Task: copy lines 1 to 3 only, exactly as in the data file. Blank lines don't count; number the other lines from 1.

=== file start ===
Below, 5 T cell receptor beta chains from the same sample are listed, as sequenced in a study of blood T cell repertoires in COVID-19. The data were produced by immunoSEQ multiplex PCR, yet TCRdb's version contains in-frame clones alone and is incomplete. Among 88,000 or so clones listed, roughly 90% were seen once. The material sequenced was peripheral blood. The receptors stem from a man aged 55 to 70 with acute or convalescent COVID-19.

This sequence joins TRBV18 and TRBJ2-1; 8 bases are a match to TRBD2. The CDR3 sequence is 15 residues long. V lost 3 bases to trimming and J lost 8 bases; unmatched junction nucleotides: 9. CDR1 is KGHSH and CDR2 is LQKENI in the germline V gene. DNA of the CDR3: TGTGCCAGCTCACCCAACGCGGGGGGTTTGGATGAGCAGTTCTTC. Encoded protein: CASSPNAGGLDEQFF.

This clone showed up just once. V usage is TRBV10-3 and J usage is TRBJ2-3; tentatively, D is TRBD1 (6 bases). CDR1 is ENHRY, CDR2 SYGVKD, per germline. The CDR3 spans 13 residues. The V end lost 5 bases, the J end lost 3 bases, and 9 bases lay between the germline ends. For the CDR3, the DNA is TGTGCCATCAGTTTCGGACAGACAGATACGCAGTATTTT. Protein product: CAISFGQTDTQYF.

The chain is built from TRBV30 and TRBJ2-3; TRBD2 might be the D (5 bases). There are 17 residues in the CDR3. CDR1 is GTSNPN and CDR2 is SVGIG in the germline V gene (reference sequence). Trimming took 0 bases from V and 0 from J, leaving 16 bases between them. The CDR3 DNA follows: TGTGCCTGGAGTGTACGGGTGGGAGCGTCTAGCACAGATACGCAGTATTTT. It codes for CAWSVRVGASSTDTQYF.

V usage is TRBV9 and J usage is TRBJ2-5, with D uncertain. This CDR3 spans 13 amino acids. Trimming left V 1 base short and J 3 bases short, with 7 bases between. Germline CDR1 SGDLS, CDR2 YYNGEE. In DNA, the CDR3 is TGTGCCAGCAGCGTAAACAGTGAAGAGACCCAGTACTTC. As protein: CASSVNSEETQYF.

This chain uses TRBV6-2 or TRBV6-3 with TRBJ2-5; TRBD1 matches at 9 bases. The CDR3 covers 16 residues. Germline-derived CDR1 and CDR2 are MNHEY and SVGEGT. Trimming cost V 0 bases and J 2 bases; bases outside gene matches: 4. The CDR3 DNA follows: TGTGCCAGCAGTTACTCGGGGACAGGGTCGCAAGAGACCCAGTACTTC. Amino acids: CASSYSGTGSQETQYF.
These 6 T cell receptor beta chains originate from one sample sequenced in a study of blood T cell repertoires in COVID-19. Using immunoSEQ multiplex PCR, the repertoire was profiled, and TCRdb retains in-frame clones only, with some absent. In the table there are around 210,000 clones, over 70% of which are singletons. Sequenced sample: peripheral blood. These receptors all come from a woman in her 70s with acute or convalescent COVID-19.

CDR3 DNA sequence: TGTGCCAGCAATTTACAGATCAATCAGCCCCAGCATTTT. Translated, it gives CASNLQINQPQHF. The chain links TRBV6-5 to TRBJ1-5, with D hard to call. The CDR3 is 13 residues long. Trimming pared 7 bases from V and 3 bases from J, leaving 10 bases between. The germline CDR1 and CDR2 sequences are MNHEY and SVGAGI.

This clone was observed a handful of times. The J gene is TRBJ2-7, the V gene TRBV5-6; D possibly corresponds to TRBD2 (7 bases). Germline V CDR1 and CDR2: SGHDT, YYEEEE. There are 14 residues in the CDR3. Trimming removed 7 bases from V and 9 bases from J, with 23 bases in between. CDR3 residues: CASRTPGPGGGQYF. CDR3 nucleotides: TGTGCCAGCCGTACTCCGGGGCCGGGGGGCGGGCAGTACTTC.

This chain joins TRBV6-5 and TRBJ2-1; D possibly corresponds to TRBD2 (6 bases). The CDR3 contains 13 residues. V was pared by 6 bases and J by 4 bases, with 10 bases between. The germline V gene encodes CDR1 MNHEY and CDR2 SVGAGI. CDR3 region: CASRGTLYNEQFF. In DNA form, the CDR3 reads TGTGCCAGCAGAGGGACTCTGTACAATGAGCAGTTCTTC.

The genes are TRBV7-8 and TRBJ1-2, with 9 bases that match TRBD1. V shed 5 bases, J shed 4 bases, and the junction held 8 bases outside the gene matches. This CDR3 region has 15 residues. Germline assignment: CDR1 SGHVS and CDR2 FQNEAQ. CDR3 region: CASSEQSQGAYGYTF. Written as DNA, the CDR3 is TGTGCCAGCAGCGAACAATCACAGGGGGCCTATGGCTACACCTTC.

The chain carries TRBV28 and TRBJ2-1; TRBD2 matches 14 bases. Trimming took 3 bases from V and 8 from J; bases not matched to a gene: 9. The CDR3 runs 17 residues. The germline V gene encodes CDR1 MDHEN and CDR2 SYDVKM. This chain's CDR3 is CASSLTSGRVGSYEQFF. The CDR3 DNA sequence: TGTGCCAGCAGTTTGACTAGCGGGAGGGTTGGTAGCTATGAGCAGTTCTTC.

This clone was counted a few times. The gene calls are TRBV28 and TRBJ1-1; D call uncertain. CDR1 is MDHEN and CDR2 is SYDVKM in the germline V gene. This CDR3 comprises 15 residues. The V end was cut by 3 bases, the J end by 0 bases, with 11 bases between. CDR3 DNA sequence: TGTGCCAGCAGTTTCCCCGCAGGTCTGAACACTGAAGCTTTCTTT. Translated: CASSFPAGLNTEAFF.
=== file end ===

Below, 5 T cell receptor beta chains from the same sample are listed, as sequenced in a study of blood T cell repertoires in COVID-19. The data were produced by immunoSEQ multiplex PCR, yet TCRdb's version contains in-frame clones alone and is incomplete. Among 88,000 or so clones listed, roughly 90% were seen once. The material sequenced was peripheral blood. The receptors stem from a man aged 55 to 70 with acute or convalescent COVID-19.

This sequence joins TRBV18 and TRBJ2-1; 8 bases are a match to TRBD2. The CDR3 sequence is 15 residues long. V lost 3 bases to trimming and J lost 8 bases; unmatched junction nucleotides: 9. CDR1 is KGHSH and CDR2 is LQKENI in the germline V gene. DNA of the CDR3: TGTGCCAGCTCACCCAACGCGGGGGGTTTGGATGAGCAGTTCTTC. Encoded protein: CASSPNAGGLDEQFF.

This clone showed up just once. V usage is TRBV10-3 and J usage is TRBJ2-3; tentatively, D is TRBD1 (6 bases). CDR1 is ENHRY, CDR2 SYGVKD, per germline. The CDR3 spans 13 residues. The V end lost 5 bases, the J end lost 3 bases, and 9 bases lay between the germline ends. For the CDR3, the DNA is TGTGCCATCAGTTTCGGACAGACAGATACGCAGTATTTT. Protein product: CAISFGQTDTQYF.